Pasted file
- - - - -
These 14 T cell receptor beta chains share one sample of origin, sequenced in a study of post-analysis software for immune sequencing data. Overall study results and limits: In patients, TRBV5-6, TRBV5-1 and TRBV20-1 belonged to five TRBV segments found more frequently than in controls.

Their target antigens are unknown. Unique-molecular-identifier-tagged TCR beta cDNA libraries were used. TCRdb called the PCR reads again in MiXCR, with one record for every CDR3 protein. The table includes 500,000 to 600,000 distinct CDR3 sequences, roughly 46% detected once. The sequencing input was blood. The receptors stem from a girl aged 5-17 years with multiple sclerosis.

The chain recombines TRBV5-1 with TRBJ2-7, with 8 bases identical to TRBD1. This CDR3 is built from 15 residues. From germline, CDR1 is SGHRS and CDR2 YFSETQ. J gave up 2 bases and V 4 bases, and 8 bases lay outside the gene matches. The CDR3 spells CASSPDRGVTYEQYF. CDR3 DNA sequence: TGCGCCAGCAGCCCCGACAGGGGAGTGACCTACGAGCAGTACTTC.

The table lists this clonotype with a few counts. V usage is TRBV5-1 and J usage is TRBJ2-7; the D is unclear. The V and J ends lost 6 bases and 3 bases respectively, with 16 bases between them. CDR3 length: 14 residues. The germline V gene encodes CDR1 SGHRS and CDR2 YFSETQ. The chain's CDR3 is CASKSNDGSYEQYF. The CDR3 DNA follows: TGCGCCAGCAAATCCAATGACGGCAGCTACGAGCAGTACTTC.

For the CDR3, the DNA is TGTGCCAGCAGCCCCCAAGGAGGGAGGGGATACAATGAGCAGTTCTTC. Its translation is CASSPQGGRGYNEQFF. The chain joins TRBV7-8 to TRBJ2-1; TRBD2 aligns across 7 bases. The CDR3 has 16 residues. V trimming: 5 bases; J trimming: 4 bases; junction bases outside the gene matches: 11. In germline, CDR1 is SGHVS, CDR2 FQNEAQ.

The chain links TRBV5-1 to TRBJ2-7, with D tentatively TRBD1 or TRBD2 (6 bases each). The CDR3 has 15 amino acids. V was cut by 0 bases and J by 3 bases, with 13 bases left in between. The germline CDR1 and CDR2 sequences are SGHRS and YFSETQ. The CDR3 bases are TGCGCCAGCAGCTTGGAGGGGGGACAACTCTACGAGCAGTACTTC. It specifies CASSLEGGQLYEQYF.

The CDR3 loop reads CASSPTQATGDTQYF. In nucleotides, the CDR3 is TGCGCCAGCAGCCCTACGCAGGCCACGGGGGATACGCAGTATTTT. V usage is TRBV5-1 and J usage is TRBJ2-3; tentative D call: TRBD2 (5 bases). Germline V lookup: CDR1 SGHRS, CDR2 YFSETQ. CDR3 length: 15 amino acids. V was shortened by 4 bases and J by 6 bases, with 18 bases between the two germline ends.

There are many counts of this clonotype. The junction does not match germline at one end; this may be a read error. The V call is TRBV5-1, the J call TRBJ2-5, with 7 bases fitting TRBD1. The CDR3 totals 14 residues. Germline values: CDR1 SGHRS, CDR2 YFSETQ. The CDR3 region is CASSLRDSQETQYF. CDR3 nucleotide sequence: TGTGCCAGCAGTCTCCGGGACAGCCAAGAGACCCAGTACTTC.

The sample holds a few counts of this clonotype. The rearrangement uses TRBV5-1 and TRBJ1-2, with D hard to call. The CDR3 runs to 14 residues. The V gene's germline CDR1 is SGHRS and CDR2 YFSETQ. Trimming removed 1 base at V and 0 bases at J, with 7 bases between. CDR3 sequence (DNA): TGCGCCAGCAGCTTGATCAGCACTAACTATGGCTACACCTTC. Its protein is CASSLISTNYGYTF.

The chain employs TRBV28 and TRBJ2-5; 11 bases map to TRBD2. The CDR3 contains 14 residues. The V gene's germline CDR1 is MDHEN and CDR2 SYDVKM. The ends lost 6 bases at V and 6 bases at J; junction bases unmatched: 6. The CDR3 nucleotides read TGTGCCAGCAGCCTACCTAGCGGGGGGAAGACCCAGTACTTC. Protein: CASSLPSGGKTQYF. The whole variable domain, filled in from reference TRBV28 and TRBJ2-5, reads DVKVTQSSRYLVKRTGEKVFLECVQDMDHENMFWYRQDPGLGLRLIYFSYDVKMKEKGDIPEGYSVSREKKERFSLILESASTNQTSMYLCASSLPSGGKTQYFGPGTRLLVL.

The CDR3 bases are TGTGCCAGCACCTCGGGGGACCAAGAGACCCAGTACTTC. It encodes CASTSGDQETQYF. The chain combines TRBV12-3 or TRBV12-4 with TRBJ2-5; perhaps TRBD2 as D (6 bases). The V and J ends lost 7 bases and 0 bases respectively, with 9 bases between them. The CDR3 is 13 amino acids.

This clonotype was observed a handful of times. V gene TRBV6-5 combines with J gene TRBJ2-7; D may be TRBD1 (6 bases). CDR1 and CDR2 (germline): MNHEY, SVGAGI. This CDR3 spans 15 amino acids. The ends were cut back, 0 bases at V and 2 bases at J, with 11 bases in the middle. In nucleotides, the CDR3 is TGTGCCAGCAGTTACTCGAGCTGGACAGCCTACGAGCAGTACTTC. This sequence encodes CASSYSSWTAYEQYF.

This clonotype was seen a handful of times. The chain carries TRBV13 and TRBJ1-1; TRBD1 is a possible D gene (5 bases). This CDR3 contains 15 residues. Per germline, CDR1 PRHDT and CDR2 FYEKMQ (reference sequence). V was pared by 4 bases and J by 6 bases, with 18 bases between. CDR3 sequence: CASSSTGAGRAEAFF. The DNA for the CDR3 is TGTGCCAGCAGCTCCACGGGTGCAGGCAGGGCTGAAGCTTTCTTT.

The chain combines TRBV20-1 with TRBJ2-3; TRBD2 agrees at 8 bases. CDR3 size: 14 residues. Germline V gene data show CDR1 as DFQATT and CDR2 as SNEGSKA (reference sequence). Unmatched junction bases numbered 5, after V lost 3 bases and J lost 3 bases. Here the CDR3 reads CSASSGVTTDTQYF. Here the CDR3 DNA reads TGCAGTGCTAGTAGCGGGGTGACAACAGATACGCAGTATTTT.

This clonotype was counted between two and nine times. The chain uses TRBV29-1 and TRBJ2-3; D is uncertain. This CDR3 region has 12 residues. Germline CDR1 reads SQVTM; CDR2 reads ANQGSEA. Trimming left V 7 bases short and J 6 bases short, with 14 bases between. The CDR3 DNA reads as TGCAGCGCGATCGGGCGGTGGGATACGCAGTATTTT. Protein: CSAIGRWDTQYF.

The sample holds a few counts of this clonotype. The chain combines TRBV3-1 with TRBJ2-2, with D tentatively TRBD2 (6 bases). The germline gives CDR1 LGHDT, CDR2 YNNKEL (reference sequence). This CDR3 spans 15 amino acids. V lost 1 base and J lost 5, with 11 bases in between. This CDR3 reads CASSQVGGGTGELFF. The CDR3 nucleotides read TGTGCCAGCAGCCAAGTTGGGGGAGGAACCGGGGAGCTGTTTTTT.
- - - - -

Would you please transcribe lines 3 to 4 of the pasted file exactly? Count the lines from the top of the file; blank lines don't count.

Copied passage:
The chain recombines TRBV5-1 with TRBJ2-7, with 8 bases identical to TRBD1. This CDR3 is built from 15 residues. From germline, CDR1 is SGHRS and CDR2 YFSETQ. J gave up 2 bases and V 4 bases, and 8 bases lay outside the gene matches. The CDR3 spells CASSPDRGVTYEQYF. CDR3 DNA sequence: TGCGCCAGCAGCCCCGACAGGGGAGTGACCTACGAGCAGTACTTC.

The table lists this clonotype with a few counts. V usage is TRBV5-1 and J usage is TRBJ2-7; the D is unclear. The V and J ends lost 6 bases and 3 bases respectively, with 16 bases between them. CDR3 length: 14 residues. The germline V gene encodes CDR1 SGHRS and CDR2 YFSETQ. The chain's CDR3 is CASKSNDGSYEQYF. The CDR3 DNA follows: TGCGCCAGCAAATCCAATGACGGCAGCTACGAGCAGTACTTC.